5. The corresponding provision in the Calcutta Rent Ordinance, 1946, is Section 25(1)(b) and there the language is 'District Judge of the district in which the premises in respect of which such order is made are situated or to such other person or persons as may be appointed by the Provincial Government to hear such appeals, either concurrently with, or to the exclusion of, the said District Judge.'

6. It will be noticed that in all essential respects, the language used in the Ordinance is the same as the language used in the Calcutta House Rent Control Order and the considerations to which we have referred as indicating that the District Judge in his ordinary judicial capacity is not contemplated by the Calcutta Rent Control Order apply equally to the Calcutta Rent Ordinance, 1946.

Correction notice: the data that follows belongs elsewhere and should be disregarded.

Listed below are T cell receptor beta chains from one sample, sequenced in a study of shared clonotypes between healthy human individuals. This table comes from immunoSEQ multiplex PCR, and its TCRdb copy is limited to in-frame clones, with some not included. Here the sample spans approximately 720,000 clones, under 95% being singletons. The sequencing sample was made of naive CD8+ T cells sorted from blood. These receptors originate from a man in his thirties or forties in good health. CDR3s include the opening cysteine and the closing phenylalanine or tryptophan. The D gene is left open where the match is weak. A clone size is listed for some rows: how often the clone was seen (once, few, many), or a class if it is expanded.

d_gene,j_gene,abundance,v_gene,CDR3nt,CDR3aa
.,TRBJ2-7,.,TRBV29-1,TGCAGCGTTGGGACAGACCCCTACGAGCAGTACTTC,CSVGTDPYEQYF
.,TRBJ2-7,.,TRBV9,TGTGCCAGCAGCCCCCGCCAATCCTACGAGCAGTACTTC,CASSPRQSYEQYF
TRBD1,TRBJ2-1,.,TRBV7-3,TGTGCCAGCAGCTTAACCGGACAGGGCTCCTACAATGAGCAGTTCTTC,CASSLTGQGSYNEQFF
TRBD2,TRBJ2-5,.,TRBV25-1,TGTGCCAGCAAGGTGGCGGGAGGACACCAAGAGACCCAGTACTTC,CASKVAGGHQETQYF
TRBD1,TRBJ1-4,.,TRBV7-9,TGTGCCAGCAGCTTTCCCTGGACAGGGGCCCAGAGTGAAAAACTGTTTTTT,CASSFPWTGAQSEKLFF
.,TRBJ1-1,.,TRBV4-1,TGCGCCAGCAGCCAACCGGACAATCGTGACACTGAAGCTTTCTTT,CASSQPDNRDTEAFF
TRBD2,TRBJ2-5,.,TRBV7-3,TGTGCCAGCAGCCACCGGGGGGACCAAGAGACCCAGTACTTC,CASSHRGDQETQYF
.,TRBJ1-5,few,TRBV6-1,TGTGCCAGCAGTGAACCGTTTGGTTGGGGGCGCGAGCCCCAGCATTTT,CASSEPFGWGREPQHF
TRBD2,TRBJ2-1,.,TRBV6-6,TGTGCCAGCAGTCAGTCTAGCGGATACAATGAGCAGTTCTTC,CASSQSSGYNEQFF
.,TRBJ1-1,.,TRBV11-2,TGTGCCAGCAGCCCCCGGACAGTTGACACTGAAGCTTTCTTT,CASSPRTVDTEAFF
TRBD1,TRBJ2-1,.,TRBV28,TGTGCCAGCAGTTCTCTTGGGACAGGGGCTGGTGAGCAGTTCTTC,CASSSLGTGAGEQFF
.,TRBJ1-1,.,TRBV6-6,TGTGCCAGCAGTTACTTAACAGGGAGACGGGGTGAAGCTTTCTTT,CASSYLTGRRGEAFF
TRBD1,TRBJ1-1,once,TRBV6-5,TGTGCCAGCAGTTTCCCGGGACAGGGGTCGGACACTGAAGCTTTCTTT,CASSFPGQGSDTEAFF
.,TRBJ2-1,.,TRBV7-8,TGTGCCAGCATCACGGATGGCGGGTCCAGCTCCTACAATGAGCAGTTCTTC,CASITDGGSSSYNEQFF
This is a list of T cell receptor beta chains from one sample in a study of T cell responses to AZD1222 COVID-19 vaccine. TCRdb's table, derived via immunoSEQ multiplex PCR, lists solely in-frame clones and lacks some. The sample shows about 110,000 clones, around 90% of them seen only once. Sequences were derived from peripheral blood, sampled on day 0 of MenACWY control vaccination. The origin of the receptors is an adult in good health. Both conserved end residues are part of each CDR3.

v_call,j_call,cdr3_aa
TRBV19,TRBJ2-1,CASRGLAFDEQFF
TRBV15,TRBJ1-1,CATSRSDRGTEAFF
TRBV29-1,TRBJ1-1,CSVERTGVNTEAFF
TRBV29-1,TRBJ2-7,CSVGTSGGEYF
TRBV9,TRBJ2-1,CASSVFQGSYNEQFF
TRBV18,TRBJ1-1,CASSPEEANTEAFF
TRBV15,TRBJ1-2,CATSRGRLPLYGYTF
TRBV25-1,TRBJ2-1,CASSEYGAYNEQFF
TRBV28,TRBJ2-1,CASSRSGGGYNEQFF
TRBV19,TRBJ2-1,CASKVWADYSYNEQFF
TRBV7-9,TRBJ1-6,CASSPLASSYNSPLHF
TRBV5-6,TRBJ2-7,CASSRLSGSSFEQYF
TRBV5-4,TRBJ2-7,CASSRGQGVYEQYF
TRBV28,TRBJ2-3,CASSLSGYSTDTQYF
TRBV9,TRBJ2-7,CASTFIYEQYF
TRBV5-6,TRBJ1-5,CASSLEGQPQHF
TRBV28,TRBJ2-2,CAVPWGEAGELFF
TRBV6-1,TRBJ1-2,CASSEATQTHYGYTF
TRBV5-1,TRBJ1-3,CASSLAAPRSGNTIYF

7. Reverting now to Mr. Mookherjee's argument based on Section 26, it may be conceded that since the present rule was pending on 1-10-1946, the proceedings before the District Judge must be deemed to have commenced under the Calcutta Rent Ordinance, though, strictly speaking, the section would seem to apply only to this rule. But the applicability of the section or rather the latter part of it to the status of the District Judge is still not clear. The section speaks of 'appointment' and it speaks of 'any appointment made under any of the said Orders.' We doubt whether the naming of the District Judge as the appellate authority was an 'appointment' at all within the meaning of Section 20; but assuming it was an appointment, we doubt further whether it was an appointment 'under the Calcutta House Rent Control Order'. If the nomination of the District Judge as the appellate authority be an appointment at all, we think it is an appointment by the Calcutta House Rent Control Order and not an appointment made under it. An appointment 'under' a provision is an appointment made in exercise of powers thereby conferred, a further act by the authority empowered to appoint. But conceding in Mr. Mookherjee's favour that the case is one of appointment and also of an appointment under the Order, his argument is in no way assisted, if, for the provisions occurring in Section 14, Calcutta House Rent Control Order, those contained in Section 25, Calcutta Rent Ordinance, are substituted. The same language which excludes the District Judge as the principal judicial officer of the District from the purview of the Calcutta House Rent Control Order is used in the Ordinance and equally excludes the District Judge in his normal judicial capacity from the purview of the latter. Accordingly, in our opinion, even if the District Judge who dealt with this matter when the Calcutta House Rent Control Order was in force, be now to be taken as the appellate authority appointed under the Calcutta Rent Ordinance, he remains a persona designata and is not converted into a Court with retrospective effect. For the reasons given above, we are of opinion that the order passed by the learned Judge is not an order passed by a Court and accordingly is not revisable by us under Section 115, Civil P.C. The Rule is accordingly discharged, but in the circumstances of the case we make no order as to costs. Let the counter-affidavits filed be kept on the record.